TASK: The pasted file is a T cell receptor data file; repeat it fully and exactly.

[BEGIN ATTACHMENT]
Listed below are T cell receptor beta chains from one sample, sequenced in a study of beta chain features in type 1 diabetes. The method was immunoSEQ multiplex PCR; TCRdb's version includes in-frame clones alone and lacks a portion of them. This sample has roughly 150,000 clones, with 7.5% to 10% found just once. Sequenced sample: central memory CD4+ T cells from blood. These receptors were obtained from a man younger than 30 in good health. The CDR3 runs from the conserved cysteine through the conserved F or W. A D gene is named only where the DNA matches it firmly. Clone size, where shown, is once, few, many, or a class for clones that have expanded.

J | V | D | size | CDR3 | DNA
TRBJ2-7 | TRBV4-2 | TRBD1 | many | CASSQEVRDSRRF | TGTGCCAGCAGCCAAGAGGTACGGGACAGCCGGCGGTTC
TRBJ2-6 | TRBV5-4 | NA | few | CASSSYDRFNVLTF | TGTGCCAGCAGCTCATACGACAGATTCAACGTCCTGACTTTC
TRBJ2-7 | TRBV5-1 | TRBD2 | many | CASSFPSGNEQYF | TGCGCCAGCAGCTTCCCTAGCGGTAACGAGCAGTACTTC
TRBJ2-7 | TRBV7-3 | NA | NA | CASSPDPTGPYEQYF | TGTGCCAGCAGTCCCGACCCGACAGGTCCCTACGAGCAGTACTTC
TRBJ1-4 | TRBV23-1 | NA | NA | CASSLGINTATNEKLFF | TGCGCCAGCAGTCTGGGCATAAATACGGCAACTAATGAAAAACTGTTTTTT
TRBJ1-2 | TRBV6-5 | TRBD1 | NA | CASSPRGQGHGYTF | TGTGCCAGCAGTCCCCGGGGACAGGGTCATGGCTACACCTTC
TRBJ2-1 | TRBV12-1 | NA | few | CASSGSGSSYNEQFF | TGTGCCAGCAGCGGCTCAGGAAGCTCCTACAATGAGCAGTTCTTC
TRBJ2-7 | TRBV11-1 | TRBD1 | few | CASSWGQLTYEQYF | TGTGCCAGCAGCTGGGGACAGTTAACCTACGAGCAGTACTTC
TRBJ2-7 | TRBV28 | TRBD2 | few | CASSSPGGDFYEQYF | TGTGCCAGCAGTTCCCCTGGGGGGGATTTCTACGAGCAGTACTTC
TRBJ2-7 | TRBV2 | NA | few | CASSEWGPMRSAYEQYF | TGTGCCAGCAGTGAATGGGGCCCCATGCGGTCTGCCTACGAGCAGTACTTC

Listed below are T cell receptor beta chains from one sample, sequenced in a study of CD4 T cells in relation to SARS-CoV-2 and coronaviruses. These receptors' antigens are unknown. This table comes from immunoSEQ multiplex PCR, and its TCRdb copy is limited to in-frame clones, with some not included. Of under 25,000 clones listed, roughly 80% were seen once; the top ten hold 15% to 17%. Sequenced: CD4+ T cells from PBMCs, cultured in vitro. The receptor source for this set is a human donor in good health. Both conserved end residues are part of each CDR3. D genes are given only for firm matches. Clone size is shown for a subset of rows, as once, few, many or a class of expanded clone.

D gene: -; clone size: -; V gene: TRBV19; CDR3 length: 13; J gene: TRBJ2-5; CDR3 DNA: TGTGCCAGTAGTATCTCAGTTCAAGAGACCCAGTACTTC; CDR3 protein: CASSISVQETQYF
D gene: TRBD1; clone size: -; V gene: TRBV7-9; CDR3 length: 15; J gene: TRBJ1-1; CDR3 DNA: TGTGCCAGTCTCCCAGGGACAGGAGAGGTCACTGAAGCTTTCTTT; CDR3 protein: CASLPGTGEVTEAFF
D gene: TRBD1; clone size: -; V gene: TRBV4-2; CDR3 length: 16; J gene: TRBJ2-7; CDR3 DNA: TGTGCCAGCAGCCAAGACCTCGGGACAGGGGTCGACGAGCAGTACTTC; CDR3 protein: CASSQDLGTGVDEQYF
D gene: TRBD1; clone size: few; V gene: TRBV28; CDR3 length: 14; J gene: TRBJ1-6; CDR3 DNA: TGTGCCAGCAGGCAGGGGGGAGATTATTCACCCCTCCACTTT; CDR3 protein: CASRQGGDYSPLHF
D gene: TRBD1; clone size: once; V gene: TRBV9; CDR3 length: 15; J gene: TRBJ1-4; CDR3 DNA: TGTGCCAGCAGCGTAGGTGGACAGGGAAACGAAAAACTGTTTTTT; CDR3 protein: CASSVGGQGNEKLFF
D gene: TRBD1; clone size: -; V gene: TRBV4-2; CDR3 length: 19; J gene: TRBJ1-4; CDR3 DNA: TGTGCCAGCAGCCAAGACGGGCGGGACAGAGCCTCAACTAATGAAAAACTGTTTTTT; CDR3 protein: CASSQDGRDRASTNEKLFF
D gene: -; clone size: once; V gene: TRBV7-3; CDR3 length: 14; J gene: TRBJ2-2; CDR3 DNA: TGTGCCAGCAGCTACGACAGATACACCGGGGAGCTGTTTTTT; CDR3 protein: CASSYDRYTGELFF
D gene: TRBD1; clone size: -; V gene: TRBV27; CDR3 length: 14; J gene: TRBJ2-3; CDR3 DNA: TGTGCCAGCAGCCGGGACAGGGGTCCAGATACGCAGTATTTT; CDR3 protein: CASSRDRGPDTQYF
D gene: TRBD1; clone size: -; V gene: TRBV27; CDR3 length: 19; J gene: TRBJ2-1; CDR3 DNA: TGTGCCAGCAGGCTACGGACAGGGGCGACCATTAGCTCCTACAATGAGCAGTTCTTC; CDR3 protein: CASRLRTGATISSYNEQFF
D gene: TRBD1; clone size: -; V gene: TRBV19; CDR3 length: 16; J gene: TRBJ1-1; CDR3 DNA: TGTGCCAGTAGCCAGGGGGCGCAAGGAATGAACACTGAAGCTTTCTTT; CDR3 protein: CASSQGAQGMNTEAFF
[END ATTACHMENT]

Listed below are T cell receptor beta chains from one sample, sequenced in a study of beta chain features in type 1 diabetes. The method was immunoSEQ multiplex PCR; TCRdb's version includes in-frame clones alone and lacks a portion of them. This sample has roughly 150,000 clones, with 7.5% to 10% found just once. Sequenced sample: central memory CD4+ T cells from blood. These receptors were obtained from a man younger than 30 in good health. The CDR3 runs from the conserved cysteine through the conserved F or W. A D gene is named only where the DNA matches it firmly. Clone size, where shown, is once, few, many, or a class for clones that have expanded.

J | V | D | size | CDR3 | DNA
TRBJ2-7 | TRBV4-2 | TRBD1 | many | CASSQEVRDSRRF | TGTGCCAGCAGCCAAGAGGTACGGGACAGCCGGCGGTTC
TRBJ2-6 | TRBV5-4 | NA | few | CASSSYDRFNVLTF | TGTGCCAGCAGCTCATACGACAGATTCAACGTCCTGACTTTC
TRBJ2-7 | TRBV5-1 | TRBD2 | many | CASSFPSGNEQYF | TGCGCCAGCAGCTTCCCTAGCGGTAACGAGCAGTACTTC
TRBJ2-7 | TRBV7-3 | NA | NA | CASSPDPTGPYEQYF | TGTGCCAGCAGTCCCGACCCGACAGGTCCCTACGAGCAGTACTTC
TRBJ1-4 | TRBV23-1 | NA | NA | CASSLGINTATNEKLFF | TGCGCCAGCAGTCTGGGCATAAATACGGCAACTAATGAAAAACTGTTTTTT
TRBJ1-2 | TRBV6-5 | TRBD1 | NA | CASSPRGQGHGYTF | TGTGCCAGCAGTCCCCGGGGACAGGGTCATGGCTACACCTTC
TRBJ2-1 | TRBV12-1 | NA | few | CASSGSGSSYNEQFF | TGTGCCAGCAGCGGCTCAGGAAGCTCCTACAATGAGCAGTTCTTC
TRBJ2-7 | TRBV11-1 | TRBD1 | few | CASSWGQLTYEQYF | TGTGCCAGCAGCTGGGGACAGTTAACCTACGAGCAGTACTTC
TRBJ2-7 | TRBV28 | TRBD2 | few | CASSSPGGDFYEQYF | TGTGCCAGCAGTTCCCCTGGGGGGGATTTCTACGAGCAGTACTTC
TRBJ2-7 | TRBV2 | NA | few | CASSEWGPMRSAYEQYF | TGTGCCAGCAGTGAATGGGGCCCCATGCGGTCTGCCTACGAGCAGTACTTC

Listed below are T cell receptor beta chains from one sample, sequenced in a study of CD4 T cells in relation to SARS-CoV-2 and coronaviruses. These receptors' antigens are unknown. This table comes from immunoSEQ multiplex PCR, and its TCRdb copy is limited to in-frame clones, with some not included. Of under 25,000 clones listed, roughly 80% were seen once; the top ten hold 15% to 17%. Sequenced: CD4+ T cells from PBMCs, cultured in vitro. The receptor source for this set is a human donor in good health. Both conserved end residues are part of each CDR3. D genes are given only for firm matches. Clone size is shown for a subset of rows, as once, few, many or a class of expanded clone.

D gene: -; clone size: -; V gene: TRBV19; CDR3 length: 13; J gene: TRBJ2-5; CDR3 DNA: TGTGCCAGTAGTATCTCAGTTCAAGAGACCCAGTACTTC; CDR3 protein: CASSISVQETQYF
D gene: TRBD1; clone size: -; V gene: TRBV7-9; CDR3 length: 15; J gene: TRBJ1-1; CDR3 DNA: TGTGCCAGTCTCCCAGGGACAGGAGAGGTCACTGAAGCTTTCTTT; CDR3 protein: CASLPGTGEVTEAFF
D gene: TRBD1; clone size: -; V gene: TRBV4-2; CDR3 length: 16; J gene: TRBJ2-7; CDR3 DNA: TGTGCCAGCAGCCAAGACCTCGGGACAGGGGTCGACGAGCAGTACTTC; CDR3 protein: CASSQDLGTGVDEQYF
D gene: TRBD1; clone size: few; V gene: TRBV28; CDR3 length: 14; J gene: TRBJ1-6; CDR3 DNA: TGTGCCAGCAGGCAGGGGGGAGATTATTCACCCCTCCACTTT; CDR3 protein: CASRQGGDYSPLHF
D gene: TRBD1; clone size: once; V gene: TRBV9; CDR3 length: 15; J gene: TRBJ1-4; CDR3 DNA: TGTGCCAGCAGCGTAGGTGGACAGGGAAACGAAAAACTGTTTTTT; CDR3 protein: CASSVGGQGNEKLFF
D gene: TRBD1; clone size: -; V gene: TRBV4-2; CDR3 length: 19; J gene: TRBJ1-4; CDR3 DNA: TGTGCCAGCAGCCAAGACGGGCGGGACAGAGCCTCAACTAATGAAAAACTGTTTTTT; CDR3 protein: CASSQDGRDRASTNEKLFF
D gene: -; clone size: once; V gene: TRBV7-3; CDR3 length: 14; J gene: TRBJ2-2; CDR3 DNA: TGTGCCAGCAGCTACGACAGATACACCGGGGAGCTGTTTTTT; CDR3 protein: CASSYDRYTGELFF
D gene: TRBD1; clone size: -; V gene: TRBV27; CDR3 length: 14; J gene: TRBJ2-3; CDR3 DNA: TGTGCCAGCAGCCGGGACAGGGGTCCAGATACGCAGTATTTT; CDR3 protein: CASSRDRGPDTQYF
D gene: TRBD1; clone size: -; V gene: TRBV27; CDR3 length: 19; J gene: TRBJ2-1; CDR3 DNA: TGTGCCAGCAGGCTACGGACAGGGGCGACCATTAGCTCCTACAATGAGCAGTTCTTC; CDR3 protein: CASRLRTGATISSYNEQFF
D gene: TRBD1; clone size: -; V gene: TRBV19; CDR3 length: 16; J gene: TRBJ1-1; CDR3 DNA: TGTGCCAGTAGCCAGGGGGCGCAAGGAATGAACACTGAAGCTTTCTTT; CDR3 protein: CASSQGAQGMNTEAFF